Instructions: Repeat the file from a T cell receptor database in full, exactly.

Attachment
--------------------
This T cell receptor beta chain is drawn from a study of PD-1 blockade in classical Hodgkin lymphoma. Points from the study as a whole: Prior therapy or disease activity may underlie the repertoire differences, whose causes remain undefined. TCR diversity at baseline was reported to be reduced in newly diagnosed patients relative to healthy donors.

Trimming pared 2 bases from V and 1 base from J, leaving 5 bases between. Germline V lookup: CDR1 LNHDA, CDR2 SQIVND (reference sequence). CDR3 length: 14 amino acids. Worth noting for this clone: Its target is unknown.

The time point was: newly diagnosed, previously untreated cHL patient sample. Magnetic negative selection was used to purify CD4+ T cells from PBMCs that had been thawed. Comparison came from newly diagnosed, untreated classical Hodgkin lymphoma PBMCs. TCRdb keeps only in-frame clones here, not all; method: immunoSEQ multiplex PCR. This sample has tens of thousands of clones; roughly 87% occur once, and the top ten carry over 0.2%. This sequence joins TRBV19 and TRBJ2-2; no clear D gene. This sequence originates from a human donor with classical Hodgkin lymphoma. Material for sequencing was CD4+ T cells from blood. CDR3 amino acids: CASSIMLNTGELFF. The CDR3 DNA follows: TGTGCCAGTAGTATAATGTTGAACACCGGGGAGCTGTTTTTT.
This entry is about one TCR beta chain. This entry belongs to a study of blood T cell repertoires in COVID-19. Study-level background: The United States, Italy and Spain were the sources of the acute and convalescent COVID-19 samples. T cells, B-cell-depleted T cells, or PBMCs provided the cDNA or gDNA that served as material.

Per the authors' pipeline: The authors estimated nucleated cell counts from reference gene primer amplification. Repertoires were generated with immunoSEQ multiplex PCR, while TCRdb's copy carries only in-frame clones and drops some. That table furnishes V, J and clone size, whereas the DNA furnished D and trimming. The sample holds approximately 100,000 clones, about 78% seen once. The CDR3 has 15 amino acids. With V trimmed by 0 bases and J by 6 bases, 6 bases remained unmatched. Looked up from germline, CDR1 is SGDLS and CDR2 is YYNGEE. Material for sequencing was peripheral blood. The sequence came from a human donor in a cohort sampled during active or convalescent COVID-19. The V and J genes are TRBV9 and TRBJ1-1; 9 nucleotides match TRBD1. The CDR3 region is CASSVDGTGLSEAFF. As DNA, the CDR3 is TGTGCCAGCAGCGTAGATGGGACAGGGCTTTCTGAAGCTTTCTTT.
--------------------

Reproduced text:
This T cell receptor beta chain is drawn from a study of PD-1 blockade in classical Hodgkin lymphoma. Points from the study as a whole: Prior therapy or disease activity may underlie the repertoire differences, whose causes remain undefined. TCR diversity at baseline was reported to be reduced in newly diagnosed patients relative to healthy donors.

Trimming pared 2 bases from V and 1 base from J, leaving 5 bases between. Germline V lookup: CDR1 LNHDA, CDR2 SQIVND (reference sequence). CDR3 length: 14 amino acids. Worth noting for this clone: Its target is unknown.

The time point was: newly diagnosed, previously untreated cHL patient sample. Magnetic negative selection was used to purify CD4+ T cells from PBMCs that had been thawed. Comparison came from newly diagnosed, untreated classical Hodgkin lymphoma PBMCs. TCRdb keeps only in-frame clones here, not all; method: immunoSEQ multiplex PCR. This sample has tens of thousands of clones; roughly 87% occur once, and the top ten carry over 0.2%. This sequence joins TRBV19 and TRBJ2-2; no clear D gene. This sequence originates from a human donor with classical Hodgkin lymphoma. Material for sequencing was CD4+ T cells from blood. CDR3 amino acids: CASSIMLNTGELFF. The CDR3 DNA follows: TGTGCCAGTAGTATAATGTTGAACACCGGGGAGCTGTTTTTT.
This entry is about one TCR beta chain. This entry belongs to a study of blood T cell repertoires in COVID-19. Study-level background: The United States, Italy and Spain were the sources of the acute and convalescent COVID-19 samples. T cells, B-cell-depleted T cells, or PBMCs provided the cDNA or gDNA that served as material.

Per the authors' pipeline: The authors estimated nucleated cell counts from reference gene primer amplification. Repertoires were generated with immunoSEQ multiplex PCR, while TCRdb's copy carries only in-frame clones and drops some. That table furnishes V, J and clone size, whereas the DNA furnished D and trimming. The sample holds approximately 100,000 clones, about 78% seen once. The CDR3 has 15 amino acids. With V trimmed by 0 bases and J by 6 bases, 6 bases remained unmatched. Looked up from germline, CDR1 is SGDLS and CDR2 is YYNGEE. Material for sequencing was peripheral blood. The sequence came from a human donor in a cohort sampled during active or convalescent COVID-19. The V and J genes are TRBV9 and TRBJ1-1; 9 nucleotides match TRBD1. The CDR3 region is CASSVDGTGLSEAFF. As DNA, the CDR3 is TGTGCCAGCAGCGTAGATGGGACAGGGCTTTCTGAAGCTTTCTTT.